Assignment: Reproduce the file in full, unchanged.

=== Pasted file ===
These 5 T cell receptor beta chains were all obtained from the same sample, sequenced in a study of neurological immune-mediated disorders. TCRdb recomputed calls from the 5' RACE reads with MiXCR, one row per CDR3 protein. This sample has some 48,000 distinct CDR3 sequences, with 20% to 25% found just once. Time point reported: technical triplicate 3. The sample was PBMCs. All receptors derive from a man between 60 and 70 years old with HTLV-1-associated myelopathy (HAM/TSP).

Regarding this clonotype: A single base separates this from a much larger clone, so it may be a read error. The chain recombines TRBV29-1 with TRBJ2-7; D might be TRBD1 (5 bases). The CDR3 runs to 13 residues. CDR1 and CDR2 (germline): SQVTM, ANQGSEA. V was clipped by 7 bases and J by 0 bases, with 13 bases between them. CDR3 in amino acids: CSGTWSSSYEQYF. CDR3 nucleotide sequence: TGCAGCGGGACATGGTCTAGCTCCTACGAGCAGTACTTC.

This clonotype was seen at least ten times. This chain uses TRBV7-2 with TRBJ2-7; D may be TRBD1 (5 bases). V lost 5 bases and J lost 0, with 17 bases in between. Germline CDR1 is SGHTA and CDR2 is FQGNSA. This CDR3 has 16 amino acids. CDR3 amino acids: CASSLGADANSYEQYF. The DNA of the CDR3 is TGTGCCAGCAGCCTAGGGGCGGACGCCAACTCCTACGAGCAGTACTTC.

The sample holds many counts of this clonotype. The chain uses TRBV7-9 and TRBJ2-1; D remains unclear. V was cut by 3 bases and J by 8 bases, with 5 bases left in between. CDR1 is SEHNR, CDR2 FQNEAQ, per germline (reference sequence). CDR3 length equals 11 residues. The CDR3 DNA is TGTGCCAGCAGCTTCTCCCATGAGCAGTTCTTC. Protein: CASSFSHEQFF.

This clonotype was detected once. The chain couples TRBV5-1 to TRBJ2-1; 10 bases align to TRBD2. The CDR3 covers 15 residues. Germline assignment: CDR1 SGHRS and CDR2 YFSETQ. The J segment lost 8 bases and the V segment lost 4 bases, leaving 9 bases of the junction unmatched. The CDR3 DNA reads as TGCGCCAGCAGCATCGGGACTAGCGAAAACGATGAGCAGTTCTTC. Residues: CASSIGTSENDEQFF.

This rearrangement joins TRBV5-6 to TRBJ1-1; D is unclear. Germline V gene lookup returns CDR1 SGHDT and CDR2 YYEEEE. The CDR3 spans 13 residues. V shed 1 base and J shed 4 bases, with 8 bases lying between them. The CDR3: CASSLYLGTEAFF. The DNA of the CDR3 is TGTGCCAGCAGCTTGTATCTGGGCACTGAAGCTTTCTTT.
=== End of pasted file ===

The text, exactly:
These 5 T cell receptor beta chains were all obtained from the same sample, sequenced in a study of neurological immune-mediated disorders. TCRdb recomputed calls from the 5' RACE reads with MiXCR, one row per CDR3 protein. This sample has some 48,000 distinct CDR3 sequences, with 20% to 25% found just once. Time point reported: technical triplicate 3. The sample was PBMCs. All receptors derive from a man between 60 and 70 years old with HTLV-1-associated myelopathy (HAM/TSP).

Regarding this clonotype: A single base separates this from a much larger clone, so it may be a read error. The chain recombines TRBV29-1 with TRBJ2-7; D might be TRBD1 (5 bases). The CDR3 runs to 13 residues. CDR1 and CDR2 (germline): SQVTM, ANQGSEA. V was clipped by 7 bases and J by 0 bases, with 13 bases between them. CDR3 in amino acids: CSGTWSSSYEQYF. CDR3 nucleotide sequence: TGCAGCGGGACATGGTCTAGCTCCTACGAGCAGTACTTC.

This clonotype was seen at least ten times. This chain uses TRBV7-2 with TRBJ2-7; D may be TRBD1 (5 bases). V lost 5 bases and J lost 0, with 17 bases in between. Germline CDR1 is SGHTA and CDR2 is FQGNSA. This CDR3 has 16 amino acids. CDR3 amino acids: CASSLGADANSYEQYF. The DNA of the CDR3 is TGTGCCAGCAGCCTAGGGGCGGACGCCAACTCCTACGAGCAGTACTTC.

The sample holds many counts of this clonotype. The chain uses TRBV7-9 and TRBJ2-1; D remains unclear. V was cut by 3 bases and J by 8 bases, with 5 bases left in between. CDR1 is SEHNR, CDR2 FQNEAQ, per germline (reference sequence). CDR3 length equals 11 residues. The CDR3 DNA is TGTGCCAGCAGCTTCTCCCATGAGCAGTTCTTC. Protein: CASSFSHEQFF.

This clonotype was detected once. The chain couples TRBV5-1 to TRBJ2-1; 10 bases align to TRBD2. The CDR3 covers 15 residues. Germline assignment: CDR1 SGHRS and CDR2 YFSETQ. The J segment lost 8 bases and the V segment lost 4 bases, leaving 9 bases of the junction unmatched. The CDR3 DNA reads as TGCGCCAGCAGCATCGGGACTAGCGAAAACGATGAGCAGTTCTTC. Residues: CASSIGTSENDEQFF.

This rearrangement joins TRBV5-6 to TRBJ1-1; D is unclear. Germline V gene lookup returns CDR1 SGHDT and CDR2 YYEEEE. The CDR3 spans 13 residues. V shed 1 base and J shed 4 bases, with 8 bases lying between them. The CDR3: CASSLYLGTEAFF. The DNA of the CDR3 is TGTGCCAGCAGCTTGTATCTGGGCACTGAAGCTTTCTTT.